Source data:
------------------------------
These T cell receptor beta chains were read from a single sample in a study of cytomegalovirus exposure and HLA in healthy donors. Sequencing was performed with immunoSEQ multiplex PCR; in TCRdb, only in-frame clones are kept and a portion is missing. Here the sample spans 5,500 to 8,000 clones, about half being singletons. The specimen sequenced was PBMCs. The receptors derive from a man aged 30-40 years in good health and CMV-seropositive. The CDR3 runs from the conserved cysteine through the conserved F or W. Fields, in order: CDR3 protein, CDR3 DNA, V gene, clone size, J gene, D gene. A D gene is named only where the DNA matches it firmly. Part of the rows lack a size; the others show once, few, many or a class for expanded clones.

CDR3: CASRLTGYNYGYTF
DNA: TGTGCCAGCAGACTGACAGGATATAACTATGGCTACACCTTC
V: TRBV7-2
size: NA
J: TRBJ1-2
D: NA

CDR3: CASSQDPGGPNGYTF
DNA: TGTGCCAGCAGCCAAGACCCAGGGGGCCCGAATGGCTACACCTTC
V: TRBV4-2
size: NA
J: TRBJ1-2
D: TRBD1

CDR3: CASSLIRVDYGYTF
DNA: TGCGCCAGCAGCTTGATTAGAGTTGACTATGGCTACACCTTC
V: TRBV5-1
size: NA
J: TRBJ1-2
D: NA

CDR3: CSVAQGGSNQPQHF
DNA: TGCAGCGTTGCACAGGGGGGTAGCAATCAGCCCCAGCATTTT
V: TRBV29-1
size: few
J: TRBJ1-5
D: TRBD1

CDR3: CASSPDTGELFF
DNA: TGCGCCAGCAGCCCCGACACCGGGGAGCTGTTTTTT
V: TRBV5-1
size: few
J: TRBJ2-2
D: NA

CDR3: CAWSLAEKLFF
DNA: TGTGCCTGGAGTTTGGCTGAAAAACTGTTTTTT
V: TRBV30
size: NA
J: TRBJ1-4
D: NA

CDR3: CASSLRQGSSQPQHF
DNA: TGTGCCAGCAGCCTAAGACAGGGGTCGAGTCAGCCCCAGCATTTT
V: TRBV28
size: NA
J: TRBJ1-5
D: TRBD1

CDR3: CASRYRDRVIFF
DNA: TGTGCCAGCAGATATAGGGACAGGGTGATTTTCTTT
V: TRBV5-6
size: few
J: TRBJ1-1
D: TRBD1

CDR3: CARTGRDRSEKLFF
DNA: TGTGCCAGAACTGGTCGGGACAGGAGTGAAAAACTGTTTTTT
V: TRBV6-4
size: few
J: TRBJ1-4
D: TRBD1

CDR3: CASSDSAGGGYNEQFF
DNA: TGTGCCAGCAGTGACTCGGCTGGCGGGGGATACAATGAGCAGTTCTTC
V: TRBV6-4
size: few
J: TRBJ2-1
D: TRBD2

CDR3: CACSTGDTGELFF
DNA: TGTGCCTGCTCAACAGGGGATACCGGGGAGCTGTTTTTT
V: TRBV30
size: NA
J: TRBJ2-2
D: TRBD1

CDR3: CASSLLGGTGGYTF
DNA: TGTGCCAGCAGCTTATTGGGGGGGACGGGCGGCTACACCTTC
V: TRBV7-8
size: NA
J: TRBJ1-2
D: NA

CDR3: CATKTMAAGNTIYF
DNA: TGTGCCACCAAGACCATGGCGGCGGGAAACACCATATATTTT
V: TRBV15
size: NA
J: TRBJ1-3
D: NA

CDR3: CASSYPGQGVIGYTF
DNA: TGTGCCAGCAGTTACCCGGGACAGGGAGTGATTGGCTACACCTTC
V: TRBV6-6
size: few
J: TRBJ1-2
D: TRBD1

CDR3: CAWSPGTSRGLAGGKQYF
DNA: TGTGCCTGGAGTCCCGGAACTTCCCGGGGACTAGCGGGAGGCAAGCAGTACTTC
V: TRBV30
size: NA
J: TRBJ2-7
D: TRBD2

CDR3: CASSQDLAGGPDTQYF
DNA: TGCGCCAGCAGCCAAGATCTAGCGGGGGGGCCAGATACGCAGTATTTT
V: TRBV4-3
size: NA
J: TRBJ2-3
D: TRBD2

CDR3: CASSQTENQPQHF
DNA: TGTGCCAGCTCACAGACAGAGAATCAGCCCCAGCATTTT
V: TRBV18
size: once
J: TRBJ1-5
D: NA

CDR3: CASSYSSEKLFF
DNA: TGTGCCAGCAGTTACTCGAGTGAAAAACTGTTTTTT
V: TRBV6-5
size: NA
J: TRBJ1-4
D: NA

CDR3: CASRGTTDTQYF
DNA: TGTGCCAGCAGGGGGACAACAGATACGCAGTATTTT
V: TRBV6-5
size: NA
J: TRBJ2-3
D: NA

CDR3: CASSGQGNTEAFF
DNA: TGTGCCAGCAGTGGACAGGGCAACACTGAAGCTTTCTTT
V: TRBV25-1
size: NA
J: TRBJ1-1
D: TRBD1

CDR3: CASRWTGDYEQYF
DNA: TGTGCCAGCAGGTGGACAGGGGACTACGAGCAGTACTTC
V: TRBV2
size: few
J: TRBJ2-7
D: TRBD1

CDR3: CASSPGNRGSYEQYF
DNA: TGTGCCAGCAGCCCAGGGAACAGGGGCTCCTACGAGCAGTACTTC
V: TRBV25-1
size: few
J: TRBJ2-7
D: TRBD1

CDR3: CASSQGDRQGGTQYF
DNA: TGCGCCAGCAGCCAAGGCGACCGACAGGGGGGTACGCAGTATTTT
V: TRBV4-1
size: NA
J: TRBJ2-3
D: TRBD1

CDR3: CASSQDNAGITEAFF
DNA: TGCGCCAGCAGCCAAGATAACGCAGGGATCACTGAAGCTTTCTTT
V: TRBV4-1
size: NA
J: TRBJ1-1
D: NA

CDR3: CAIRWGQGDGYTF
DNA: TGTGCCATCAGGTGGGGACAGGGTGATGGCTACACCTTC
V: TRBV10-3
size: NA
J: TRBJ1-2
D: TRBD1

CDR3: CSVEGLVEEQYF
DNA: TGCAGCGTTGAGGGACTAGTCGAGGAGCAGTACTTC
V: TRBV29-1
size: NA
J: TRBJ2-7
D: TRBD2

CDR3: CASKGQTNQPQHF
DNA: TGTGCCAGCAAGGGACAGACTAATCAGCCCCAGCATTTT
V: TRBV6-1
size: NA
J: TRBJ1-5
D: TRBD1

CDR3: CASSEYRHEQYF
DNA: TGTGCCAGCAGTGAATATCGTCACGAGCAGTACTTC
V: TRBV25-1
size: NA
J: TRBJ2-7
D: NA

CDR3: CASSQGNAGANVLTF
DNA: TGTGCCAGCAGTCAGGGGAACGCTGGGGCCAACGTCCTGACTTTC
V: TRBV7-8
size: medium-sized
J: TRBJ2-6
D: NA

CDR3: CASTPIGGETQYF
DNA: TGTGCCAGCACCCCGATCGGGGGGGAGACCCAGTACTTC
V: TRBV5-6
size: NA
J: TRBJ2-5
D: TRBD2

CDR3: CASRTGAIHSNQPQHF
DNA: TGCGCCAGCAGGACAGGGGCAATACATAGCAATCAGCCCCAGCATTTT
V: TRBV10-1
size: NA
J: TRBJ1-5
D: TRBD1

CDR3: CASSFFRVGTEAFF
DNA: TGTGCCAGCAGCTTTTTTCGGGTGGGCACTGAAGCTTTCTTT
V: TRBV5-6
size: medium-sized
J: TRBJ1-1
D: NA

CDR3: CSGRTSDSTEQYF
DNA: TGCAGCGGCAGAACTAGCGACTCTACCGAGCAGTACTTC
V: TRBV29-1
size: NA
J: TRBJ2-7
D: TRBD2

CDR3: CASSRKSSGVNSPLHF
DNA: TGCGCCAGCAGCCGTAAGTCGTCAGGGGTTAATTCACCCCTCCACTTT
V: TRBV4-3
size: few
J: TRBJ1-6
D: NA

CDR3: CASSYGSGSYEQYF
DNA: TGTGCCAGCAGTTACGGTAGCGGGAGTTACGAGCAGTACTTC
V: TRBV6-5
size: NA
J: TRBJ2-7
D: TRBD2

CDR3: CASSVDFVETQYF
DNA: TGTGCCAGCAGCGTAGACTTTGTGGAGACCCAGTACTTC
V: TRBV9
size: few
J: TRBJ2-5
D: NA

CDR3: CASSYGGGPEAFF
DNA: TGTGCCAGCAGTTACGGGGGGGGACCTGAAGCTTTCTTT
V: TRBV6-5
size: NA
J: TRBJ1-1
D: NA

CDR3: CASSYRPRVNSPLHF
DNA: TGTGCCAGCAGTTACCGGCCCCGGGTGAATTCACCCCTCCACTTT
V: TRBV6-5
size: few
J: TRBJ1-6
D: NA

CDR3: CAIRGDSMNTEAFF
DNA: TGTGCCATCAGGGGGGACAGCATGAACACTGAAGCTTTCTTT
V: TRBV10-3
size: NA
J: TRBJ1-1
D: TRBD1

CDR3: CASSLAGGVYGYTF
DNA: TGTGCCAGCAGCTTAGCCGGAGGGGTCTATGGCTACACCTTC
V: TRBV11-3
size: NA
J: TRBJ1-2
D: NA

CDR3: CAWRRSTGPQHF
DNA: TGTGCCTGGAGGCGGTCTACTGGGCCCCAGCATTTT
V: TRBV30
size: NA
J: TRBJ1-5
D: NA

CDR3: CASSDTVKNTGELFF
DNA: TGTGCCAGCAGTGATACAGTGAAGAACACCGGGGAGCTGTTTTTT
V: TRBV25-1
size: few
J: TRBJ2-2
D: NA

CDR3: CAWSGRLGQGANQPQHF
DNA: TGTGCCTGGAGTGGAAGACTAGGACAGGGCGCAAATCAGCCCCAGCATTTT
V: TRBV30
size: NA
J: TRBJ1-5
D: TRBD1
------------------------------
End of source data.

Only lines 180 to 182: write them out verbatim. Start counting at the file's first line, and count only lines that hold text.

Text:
J: TRBJ2-5
D: TRBD2

CDR3: CASRTGAIHSNQPQHF